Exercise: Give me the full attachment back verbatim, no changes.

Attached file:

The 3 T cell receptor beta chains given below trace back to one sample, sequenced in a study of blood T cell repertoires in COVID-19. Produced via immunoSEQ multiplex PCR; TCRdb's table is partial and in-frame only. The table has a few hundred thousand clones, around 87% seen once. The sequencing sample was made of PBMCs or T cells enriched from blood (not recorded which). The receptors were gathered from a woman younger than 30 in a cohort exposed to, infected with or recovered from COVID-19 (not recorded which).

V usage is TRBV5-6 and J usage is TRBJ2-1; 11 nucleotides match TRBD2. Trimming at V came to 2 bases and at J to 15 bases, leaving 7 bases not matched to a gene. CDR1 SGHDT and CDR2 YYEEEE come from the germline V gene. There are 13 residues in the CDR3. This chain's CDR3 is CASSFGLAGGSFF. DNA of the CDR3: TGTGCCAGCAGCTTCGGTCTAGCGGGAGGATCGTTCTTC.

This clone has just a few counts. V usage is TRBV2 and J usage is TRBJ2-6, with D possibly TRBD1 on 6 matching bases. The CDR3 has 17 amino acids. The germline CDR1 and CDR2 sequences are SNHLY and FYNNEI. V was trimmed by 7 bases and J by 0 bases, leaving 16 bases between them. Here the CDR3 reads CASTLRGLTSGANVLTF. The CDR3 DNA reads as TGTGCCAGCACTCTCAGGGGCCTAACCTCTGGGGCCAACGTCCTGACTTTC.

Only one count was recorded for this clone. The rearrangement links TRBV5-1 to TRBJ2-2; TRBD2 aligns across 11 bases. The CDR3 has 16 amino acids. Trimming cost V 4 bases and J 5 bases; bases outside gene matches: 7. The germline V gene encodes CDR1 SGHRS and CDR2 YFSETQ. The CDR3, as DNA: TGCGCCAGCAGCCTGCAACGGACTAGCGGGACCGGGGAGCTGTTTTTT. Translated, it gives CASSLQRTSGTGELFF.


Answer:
The 3 T cell receptor beta chains given below trace back to one sample, sequenced in a study of blood T cell repertoires in COVID-19. Produced via immunoSEQ multiplex PCR; TCRdb's table is partial and in-frame only. The table has a few hundred thousand clones, around 87% seen once. The sequencing sample was made of PBMCs or T cells enriched from blood (not recorded which). The receptors were gathered from a woman younger than 30 in a cohort exposed to, infected with or recovered from COVID-19 (not recorded which).

V usage is TRBV5-6 and J usage is TRBJ2-1; 11 nucleotides match TRBD2. Trimming at V came to 2 bases and at J to 15 bases, leaving 7 bases not matched to a gene. CDR1 SGHDT and CDR2 YYEEEE come from the germline V gene. There are 13 residues in the CDR3. This chain's CDR3 is CASSFGLAGGSFF. DNA of the CDR3: TGTGCCAGCAGCTTCGGTCTAGCGGGAGGATCGTTCTTC.

This clone has just a few counts. V usage is TRBV2 and J usage is TRBJ2-6, with D possibly TRBD1 on 6 matching bases. The CDR3 has 17 amino acids. The germline CDR1 and CDR2 sequences are SNHLY and FYNNEI. V was trimmed by 7 bases and J by 0 bases, leaving 16 bases between them. Here the CDR3 reads CASTLRGLTSGANVLTF. The CDR3 DNA reads as TGTGCCAGCACTCTCAGGGGCCTAACCTCTGGGGCCAACGTCCTGACTTTC.

Only one count was recorded for this clone. The rearrangement links TRBV5-1 to TRBJ2-2; TRBD2 aligns across 11 bases. The CDR3 has 16 amino acids. Trimming cost V 4 bases and J 5 bases; bases outside gene matches: 7. The germline V gene encodes CDR1 SGHRS and CDR2 YFSETQ. The CDR3, as DNA: TGCGCCAGCAGCCTGCAACGGACTAGCGGGACCGGGGAGCTGTTTTTT. Translated, it gives CASSLQRTSGTGELFF.